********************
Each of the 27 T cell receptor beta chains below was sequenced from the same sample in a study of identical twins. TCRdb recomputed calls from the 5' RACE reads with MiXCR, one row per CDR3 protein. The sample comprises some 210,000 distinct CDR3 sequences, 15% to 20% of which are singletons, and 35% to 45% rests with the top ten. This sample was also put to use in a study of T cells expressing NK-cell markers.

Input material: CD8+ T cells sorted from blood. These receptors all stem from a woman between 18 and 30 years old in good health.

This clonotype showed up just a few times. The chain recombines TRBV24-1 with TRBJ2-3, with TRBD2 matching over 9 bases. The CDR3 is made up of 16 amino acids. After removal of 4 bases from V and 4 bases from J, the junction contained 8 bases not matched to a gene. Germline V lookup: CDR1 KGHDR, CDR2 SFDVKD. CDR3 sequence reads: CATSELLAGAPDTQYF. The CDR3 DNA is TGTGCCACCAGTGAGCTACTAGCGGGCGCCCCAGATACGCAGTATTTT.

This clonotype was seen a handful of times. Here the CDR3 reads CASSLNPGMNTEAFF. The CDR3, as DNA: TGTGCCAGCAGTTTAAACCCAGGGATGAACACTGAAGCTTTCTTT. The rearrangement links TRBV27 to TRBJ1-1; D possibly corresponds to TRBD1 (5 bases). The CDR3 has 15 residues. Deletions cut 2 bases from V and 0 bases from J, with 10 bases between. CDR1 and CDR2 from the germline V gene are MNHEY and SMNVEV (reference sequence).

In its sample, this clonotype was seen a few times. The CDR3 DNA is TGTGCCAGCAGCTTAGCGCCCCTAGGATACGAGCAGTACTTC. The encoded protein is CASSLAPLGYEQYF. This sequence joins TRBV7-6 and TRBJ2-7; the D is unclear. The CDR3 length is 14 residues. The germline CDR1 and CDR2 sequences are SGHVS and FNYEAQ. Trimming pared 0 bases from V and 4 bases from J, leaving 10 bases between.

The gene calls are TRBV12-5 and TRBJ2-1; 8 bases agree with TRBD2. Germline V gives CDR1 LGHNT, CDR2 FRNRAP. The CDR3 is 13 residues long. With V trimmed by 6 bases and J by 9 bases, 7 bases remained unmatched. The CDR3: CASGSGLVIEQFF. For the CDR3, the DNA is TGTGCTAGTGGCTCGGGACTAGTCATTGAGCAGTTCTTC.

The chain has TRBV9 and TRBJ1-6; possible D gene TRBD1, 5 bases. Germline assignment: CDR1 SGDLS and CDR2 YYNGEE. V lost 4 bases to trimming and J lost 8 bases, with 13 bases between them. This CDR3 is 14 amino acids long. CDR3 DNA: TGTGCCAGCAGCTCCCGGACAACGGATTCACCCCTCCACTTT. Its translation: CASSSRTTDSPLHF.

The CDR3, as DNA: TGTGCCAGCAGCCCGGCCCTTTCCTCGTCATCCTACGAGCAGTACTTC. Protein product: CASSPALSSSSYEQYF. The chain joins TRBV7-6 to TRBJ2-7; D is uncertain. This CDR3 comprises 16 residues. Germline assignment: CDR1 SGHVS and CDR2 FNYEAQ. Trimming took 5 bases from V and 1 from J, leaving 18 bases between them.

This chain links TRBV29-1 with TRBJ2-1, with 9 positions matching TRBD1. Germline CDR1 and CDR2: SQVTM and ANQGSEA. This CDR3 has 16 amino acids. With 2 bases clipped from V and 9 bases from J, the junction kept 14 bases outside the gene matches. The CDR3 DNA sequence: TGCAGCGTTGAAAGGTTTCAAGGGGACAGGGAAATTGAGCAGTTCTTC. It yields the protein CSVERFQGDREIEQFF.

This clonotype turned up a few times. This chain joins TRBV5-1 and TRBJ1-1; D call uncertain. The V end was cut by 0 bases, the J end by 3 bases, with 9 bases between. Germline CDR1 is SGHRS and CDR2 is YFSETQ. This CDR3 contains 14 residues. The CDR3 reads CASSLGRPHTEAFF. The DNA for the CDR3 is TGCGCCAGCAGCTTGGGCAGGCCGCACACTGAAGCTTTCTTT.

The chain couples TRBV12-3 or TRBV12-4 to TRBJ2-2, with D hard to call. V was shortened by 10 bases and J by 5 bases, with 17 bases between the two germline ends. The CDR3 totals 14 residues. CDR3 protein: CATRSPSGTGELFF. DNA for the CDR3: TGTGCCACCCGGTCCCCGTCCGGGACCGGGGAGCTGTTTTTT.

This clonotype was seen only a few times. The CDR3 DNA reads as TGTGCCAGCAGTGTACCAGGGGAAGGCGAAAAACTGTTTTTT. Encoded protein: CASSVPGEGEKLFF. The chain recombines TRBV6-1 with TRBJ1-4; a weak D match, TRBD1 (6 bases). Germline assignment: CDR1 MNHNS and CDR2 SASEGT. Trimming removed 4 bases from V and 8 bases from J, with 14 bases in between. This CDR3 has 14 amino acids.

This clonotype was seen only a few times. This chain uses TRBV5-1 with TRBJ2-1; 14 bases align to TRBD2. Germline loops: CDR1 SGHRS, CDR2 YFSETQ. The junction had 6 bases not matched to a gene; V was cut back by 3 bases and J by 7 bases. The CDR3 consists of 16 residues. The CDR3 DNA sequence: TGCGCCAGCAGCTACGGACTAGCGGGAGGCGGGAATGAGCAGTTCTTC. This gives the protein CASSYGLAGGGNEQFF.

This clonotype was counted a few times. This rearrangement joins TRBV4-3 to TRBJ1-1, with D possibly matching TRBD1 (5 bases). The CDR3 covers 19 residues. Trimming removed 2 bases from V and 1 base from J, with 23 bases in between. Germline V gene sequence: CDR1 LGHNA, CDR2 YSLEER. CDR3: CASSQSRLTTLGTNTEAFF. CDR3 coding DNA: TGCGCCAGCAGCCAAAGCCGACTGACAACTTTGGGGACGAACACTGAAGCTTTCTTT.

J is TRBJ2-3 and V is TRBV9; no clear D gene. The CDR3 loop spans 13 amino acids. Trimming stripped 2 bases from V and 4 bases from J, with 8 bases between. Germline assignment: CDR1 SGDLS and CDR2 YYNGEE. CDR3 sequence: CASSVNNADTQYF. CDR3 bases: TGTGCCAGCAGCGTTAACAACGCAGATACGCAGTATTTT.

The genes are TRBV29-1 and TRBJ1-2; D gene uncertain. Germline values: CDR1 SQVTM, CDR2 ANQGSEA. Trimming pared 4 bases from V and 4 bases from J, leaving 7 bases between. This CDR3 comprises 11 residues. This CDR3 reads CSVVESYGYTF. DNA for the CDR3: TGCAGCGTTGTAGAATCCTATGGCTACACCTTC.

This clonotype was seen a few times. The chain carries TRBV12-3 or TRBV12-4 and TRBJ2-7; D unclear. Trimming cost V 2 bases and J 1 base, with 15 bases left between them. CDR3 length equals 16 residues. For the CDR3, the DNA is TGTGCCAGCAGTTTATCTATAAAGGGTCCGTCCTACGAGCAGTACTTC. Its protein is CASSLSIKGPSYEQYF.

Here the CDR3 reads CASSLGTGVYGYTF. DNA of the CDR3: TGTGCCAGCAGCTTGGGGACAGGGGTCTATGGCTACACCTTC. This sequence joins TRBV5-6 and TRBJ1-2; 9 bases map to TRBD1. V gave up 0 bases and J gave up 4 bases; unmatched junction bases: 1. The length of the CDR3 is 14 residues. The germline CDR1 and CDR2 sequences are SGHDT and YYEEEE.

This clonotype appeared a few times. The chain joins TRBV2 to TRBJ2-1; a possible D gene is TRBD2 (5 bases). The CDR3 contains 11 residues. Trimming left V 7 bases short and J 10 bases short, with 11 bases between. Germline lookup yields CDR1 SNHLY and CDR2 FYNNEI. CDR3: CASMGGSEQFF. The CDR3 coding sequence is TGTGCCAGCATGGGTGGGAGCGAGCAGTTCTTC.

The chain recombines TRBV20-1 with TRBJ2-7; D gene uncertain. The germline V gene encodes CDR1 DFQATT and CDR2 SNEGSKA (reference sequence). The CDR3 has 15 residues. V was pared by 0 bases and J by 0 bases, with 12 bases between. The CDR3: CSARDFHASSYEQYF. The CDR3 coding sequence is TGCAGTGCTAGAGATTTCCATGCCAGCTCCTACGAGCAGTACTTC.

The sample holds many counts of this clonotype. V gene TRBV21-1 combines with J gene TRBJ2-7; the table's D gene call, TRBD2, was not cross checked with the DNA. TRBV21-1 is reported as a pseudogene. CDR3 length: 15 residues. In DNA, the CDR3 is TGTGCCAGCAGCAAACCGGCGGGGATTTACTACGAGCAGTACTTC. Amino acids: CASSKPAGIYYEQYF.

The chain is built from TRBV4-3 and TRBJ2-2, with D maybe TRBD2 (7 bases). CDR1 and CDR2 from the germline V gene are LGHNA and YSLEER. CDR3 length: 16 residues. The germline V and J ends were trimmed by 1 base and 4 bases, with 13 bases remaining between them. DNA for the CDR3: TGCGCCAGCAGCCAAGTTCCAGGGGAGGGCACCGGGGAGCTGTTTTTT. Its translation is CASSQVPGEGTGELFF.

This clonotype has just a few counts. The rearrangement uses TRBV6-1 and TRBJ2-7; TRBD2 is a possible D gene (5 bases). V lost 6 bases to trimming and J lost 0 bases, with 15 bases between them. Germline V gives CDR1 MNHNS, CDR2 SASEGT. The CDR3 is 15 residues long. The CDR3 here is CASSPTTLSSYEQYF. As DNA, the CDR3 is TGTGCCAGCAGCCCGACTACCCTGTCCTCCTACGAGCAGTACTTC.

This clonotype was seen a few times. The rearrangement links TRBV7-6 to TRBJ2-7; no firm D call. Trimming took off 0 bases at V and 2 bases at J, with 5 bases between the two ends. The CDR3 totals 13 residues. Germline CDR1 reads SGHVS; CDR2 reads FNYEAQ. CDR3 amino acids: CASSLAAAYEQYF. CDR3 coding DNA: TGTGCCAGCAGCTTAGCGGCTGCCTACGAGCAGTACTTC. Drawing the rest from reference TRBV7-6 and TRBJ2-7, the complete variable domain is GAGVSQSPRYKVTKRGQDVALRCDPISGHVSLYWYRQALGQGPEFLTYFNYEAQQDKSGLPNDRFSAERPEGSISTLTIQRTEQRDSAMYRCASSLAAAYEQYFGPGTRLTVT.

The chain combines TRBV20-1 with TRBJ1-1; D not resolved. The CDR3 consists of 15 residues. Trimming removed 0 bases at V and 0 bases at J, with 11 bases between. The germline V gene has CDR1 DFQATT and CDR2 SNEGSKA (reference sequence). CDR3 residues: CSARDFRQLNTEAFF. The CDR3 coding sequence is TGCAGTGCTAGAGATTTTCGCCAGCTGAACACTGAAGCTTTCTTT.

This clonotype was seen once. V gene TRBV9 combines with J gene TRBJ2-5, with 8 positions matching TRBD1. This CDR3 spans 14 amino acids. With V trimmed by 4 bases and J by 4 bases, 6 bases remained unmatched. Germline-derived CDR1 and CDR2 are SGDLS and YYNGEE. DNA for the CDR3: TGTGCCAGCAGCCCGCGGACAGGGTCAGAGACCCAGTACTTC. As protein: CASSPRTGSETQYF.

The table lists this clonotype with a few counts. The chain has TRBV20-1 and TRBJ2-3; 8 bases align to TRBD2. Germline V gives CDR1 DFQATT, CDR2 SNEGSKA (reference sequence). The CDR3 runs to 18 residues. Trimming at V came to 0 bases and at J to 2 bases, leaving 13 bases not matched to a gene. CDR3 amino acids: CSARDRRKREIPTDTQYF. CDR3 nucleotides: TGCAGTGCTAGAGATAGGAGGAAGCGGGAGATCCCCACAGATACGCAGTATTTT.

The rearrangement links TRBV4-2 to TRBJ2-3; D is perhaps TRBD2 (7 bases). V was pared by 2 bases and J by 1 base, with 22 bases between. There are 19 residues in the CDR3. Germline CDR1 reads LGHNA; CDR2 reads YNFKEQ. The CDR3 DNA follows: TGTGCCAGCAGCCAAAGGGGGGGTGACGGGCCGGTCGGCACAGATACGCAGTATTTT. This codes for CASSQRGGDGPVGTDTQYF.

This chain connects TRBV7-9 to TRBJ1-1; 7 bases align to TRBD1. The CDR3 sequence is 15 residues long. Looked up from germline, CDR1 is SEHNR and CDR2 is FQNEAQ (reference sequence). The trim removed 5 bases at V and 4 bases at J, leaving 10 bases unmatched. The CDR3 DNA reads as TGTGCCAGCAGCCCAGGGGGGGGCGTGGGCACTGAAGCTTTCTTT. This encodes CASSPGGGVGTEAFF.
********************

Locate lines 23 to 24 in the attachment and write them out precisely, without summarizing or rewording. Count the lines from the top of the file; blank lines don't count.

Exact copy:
This clonotype has just a few counts. The rearrangement uses TRBV6-1 and TRBJ2-7; TRBD2 is a possible D gene (5 bases). V lost 6 bases to trimming and J lost 0 bases, with 15 bases between them. Germline V gives CDR1 MNHNS, CDR2 SASEGT. The CDR3 is 15 residues long. The CDR3 here is CASSPTTLSSYEQYF. As DNA, the CDR3 is TGTGCCAGCAGCCCGACTACCCTGTCCTCCTACGAGCAGTACTTC.

This clonotype was seen a few times. The rearrangement links TRBV7-6 to TRBJ2-7; no firm D call. Trimming took off 0 bases at V and 2 bases at J, with 5 bases between the two ends. The CDR3 totals 13 residues. Germline CDR1 reads SGHVS; CDR2 reads FNYEAQ. CDR3 amino acids: CASSLAAAYEQYF. CDR3 coding DNA: TGTGCCAGCAGCTTAGCGGCTGCCTACGAGCAGTACTTC. Drawing the rest from reference TRBV7-6 and TRBJ2-7, the complete variable domain is GAGVSQSPRYKVTKRGQDVALRCDPISGHVSLYWYRQALGQGPEFLTYFNYEAQQDKSGLPNDRFSAERPEGSISTLTIQRTEQRDSAMYRCASSLAAAYEQYFGPGTRLTVT.